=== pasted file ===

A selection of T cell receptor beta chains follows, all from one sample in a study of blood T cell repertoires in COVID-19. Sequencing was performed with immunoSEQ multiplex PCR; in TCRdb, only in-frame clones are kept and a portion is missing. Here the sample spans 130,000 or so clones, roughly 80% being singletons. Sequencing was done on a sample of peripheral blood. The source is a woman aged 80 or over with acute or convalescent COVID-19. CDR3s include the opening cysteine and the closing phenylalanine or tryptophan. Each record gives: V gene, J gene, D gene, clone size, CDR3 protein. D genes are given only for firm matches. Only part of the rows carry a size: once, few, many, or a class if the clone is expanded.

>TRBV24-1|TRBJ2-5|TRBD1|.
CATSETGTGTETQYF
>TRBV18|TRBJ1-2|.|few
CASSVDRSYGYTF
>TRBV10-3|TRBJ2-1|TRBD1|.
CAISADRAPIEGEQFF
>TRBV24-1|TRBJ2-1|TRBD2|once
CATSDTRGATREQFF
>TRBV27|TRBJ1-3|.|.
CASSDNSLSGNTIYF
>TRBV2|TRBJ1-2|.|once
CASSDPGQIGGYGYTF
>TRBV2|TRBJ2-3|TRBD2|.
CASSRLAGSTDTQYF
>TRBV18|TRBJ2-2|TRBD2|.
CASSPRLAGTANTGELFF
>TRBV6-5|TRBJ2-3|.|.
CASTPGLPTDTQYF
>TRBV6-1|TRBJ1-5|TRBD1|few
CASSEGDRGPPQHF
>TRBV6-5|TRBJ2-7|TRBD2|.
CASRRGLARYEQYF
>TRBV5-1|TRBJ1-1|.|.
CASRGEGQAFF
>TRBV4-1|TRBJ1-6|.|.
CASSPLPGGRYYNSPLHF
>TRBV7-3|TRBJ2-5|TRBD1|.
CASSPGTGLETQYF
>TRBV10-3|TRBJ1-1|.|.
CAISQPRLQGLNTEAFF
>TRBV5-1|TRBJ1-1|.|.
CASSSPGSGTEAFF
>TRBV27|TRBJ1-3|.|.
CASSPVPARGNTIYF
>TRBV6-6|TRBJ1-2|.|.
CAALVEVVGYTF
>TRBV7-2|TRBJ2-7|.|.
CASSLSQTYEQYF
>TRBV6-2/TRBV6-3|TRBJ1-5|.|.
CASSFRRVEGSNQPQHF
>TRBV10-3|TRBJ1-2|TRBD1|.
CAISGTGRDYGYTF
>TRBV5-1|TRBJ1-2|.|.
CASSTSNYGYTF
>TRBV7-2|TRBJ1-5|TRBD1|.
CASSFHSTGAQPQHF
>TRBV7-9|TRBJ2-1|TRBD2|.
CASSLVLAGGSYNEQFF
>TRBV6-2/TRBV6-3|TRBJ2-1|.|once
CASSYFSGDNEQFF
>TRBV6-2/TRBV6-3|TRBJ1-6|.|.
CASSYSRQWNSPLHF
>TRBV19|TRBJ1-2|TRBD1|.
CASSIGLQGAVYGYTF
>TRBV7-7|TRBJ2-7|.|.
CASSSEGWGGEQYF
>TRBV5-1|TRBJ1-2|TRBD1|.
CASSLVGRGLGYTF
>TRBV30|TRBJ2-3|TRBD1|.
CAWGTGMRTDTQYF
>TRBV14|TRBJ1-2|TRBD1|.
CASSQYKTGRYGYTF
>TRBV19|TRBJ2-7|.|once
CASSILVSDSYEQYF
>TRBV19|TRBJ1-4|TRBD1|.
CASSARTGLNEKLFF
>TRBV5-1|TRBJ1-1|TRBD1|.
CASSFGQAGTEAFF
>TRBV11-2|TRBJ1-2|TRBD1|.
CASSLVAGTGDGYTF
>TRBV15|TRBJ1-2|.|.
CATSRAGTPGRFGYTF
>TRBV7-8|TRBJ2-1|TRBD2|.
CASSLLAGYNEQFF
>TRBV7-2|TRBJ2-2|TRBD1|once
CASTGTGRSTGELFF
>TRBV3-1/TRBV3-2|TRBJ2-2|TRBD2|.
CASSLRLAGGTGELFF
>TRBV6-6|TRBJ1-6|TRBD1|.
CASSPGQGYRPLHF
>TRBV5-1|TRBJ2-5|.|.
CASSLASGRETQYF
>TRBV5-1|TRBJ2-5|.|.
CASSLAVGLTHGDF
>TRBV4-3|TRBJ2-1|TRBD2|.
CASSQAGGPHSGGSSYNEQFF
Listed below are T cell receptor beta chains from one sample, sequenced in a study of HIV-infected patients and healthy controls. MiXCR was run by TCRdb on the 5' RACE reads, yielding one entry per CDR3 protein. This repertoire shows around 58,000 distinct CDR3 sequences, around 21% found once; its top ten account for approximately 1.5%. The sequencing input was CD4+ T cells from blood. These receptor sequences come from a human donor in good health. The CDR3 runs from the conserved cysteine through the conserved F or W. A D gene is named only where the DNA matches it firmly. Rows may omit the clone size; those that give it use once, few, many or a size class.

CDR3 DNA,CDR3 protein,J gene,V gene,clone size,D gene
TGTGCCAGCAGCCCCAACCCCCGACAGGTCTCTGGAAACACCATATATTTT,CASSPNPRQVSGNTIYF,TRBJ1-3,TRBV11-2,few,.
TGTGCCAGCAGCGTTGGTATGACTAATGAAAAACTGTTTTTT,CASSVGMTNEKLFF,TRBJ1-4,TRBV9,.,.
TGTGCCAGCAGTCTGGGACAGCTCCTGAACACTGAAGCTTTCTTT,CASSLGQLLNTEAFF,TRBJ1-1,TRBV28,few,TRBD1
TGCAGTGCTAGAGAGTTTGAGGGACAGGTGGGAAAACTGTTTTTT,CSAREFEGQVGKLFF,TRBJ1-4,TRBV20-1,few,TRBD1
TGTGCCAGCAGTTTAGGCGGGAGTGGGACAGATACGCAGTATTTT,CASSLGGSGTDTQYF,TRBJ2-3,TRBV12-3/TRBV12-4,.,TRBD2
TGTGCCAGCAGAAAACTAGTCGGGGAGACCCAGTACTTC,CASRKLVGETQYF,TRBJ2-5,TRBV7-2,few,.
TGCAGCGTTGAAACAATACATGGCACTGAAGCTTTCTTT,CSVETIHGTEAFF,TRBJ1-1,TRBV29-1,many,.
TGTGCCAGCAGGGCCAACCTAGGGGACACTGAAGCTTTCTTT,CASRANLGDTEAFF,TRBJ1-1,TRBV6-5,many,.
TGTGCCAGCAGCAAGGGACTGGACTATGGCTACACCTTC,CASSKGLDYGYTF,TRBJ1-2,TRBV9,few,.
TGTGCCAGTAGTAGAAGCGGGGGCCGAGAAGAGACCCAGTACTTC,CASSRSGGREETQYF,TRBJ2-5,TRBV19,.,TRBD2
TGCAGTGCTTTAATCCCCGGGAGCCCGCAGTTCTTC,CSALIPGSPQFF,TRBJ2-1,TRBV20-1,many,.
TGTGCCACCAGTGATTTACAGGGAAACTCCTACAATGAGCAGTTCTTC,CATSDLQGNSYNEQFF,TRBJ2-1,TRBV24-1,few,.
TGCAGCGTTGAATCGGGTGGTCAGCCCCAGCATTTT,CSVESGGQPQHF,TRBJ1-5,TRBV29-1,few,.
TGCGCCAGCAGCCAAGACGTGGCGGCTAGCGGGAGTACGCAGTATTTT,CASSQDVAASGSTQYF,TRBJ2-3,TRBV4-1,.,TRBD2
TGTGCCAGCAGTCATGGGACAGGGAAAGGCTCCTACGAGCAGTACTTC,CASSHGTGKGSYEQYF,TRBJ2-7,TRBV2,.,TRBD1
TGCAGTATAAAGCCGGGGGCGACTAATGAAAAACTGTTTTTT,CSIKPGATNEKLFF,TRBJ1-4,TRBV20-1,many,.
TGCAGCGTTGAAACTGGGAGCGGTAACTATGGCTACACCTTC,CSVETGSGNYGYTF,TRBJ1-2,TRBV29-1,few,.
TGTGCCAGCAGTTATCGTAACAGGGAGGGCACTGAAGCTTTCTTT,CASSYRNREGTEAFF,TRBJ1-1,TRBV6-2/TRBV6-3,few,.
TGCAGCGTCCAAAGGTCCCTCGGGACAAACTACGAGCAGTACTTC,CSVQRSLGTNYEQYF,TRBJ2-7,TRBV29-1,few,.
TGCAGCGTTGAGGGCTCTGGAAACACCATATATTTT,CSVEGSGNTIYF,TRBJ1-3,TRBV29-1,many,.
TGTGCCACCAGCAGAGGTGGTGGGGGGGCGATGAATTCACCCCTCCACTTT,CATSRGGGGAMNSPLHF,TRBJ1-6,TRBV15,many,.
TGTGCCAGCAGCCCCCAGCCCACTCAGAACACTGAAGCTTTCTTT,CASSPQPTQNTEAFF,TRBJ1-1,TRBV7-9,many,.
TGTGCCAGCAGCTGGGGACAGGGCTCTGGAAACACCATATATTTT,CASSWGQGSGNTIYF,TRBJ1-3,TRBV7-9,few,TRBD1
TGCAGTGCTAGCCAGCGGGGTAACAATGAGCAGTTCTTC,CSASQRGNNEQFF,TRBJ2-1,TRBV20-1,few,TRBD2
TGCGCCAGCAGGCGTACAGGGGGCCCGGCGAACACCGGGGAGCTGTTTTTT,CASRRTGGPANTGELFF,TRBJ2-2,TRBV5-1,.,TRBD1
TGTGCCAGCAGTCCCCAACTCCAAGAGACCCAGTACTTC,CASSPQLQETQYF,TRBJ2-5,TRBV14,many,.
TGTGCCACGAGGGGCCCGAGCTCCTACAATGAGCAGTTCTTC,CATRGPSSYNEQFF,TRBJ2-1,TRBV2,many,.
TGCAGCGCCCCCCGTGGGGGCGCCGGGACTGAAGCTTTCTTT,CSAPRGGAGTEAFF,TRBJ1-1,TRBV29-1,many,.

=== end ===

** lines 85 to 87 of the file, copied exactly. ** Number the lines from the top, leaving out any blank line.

CASSLAVGLTHGDF
>TRBV4-3|TRBJ2-1|TRBD2|.
CASSQAGGPHSGGSSYNEQFF